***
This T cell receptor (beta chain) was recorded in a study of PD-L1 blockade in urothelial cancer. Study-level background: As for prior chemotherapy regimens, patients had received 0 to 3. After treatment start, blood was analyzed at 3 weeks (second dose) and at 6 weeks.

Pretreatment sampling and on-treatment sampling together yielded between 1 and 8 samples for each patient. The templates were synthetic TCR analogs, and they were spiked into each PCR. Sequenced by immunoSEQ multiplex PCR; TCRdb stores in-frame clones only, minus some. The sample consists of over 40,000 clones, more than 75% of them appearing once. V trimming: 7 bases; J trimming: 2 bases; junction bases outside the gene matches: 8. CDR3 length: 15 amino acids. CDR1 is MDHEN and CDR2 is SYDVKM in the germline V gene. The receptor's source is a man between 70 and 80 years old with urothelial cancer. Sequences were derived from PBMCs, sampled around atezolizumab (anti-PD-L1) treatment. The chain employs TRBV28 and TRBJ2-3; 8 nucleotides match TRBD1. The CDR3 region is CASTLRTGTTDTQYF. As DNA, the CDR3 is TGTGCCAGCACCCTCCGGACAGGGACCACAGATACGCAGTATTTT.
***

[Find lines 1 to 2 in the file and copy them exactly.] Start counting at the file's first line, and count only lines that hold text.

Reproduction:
This T cell receptor (beta chain) was recorded in a study of PD-L1 blockade in urothelial cancer. Study-level background: As for prior chemotherapy regimens, patients had received 0 to 3. After treatment start, blood was analyzed at 3 weeks (second dose) and at 6 weeks.

Pretreatment sampling and on-treatment sampling together yielded between 1 and 8 samples for each patient. The templates were synthetic TCR analogs, and they were spiked into each PCR. Sequenced by immunoSEQ multiplex PCR; TCRdb stores in-frame clones only, minus some. The sample consists of over 40,000 clones, more than 75% of them appearing once. V trimming: 7 bases; J trimming: 2 bases; junction bases outside the gene matches: 8. CDR3 length: 15 amino acids. CDR1 is MDHEN and CDR2 is SYDVKM in the germline V gene. The receptor's source is a man between 70 and 80 years old with urothelial cancer. Sequences were derived from PBMCs, sampled around atezolizumab (anti-PD-L1) treatment. The chain employs TRBV28 and TRBJ2-3; 8 nucleotides match TRBD1. The CDR3 region is CASTLRTGTTDTQYF. As DNA, the CDR3 is TGTGCCAGCACCCTCCGGACAGGGACCACAGATACGCAGTATTTT.